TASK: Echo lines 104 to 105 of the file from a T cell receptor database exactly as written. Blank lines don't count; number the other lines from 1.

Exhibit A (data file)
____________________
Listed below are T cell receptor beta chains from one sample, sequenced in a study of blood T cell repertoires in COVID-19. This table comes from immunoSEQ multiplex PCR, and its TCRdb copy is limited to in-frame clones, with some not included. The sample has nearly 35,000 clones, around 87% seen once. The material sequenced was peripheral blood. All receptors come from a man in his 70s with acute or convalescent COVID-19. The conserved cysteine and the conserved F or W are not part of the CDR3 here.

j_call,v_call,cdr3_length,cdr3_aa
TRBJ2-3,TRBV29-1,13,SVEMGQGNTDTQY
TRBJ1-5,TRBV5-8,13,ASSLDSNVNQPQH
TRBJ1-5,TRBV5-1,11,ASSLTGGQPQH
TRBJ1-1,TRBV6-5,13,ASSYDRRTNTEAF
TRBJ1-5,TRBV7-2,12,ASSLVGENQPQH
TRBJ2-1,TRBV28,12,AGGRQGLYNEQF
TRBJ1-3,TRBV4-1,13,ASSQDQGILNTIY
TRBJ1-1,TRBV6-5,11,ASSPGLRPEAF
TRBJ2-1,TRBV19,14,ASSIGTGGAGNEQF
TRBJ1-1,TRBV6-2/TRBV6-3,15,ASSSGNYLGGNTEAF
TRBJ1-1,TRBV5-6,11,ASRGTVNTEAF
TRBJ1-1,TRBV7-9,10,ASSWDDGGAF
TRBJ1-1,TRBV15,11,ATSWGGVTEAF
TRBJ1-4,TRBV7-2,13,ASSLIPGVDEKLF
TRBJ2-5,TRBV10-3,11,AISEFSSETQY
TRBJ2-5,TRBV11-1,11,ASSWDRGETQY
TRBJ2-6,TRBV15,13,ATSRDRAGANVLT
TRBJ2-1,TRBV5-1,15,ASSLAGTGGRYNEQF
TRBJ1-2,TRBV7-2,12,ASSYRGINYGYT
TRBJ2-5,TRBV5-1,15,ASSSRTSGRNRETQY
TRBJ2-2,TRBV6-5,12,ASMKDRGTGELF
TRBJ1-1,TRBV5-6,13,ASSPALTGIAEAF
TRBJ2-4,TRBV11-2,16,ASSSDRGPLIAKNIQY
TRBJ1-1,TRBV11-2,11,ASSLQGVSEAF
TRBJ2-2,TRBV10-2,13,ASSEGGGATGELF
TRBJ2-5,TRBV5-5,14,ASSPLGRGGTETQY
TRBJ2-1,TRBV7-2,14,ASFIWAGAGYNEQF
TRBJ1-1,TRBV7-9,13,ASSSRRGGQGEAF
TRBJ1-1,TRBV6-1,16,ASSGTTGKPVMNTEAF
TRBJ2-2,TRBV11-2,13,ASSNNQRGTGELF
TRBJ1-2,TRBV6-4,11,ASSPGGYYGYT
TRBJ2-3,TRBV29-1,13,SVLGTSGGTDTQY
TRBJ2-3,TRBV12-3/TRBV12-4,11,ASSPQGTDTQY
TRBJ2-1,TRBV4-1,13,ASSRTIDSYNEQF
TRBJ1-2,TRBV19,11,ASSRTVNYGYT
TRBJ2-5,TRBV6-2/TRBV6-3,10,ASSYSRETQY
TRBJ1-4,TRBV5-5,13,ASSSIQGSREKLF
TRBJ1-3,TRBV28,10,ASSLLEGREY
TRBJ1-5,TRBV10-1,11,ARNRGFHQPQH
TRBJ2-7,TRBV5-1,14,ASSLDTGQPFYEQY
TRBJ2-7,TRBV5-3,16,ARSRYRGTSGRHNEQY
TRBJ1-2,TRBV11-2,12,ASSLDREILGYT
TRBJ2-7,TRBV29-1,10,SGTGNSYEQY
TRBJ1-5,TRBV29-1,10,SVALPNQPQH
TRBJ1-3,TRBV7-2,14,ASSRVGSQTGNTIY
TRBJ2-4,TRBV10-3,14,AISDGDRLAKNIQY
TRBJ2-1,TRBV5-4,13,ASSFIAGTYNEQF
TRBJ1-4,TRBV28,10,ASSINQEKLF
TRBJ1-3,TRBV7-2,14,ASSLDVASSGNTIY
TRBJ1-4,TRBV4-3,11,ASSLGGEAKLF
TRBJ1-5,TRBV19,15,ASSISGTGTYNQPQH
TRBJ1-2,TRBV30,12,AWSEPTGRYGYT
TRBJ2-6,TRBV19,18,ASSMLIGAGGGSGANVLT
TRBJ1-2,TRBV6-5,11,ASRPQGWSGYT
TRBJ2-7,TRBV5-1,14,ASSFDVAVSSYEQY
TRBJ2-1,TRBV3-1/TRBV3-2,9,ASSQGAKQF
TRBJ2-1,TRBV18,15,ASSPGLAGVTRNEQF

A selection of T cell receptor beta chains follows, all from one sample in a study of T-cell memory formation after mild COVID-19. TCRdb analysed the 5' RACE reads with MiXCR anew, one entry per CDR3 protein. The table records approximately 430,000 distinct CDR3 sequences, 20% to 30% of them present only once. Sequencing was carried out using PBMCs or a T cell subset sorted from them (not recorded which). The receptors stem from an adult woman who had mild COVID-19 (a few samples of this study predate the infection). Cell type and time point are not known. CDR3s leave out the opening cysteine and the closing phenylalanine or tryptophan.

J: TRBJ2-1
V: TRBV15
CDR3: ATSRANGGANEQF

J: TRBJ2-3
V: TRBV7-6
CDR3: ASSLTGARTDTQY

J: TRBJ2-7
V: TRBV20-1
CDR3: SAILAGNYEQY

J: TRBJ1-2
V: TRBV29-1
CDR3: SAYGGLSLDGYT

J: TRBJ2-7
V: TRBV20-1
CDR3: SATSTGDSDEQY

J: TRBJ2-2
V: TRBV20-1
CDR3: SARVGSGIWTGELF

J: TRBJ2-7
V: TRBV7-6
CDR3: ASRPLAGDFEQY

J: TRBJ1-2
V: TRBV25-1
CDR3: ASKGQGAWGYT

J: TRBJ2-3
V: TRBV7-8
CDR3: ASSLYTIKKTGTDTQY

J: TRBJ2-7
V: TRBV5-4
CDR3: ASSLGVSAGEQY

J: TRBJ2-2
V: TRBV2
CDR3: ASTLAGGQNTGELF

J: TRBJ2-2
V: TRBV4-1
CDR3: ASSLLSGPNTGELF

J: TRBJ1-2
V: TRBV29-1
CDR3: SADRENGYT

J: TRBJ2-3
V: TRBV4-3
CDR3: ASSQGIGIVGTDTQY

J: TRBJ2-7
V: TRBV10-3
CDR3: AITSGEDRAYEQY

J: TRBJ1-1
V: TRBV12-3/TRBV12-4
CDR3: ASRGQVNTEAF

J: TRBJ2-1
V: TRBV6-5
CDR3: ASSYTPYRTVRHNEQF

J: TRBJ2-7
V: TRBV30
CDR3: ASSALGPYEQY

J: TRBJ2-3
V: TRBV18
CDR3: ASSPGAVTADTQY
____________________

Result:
V: TRBV10-3
CDR3: AITSGEDRAYEQY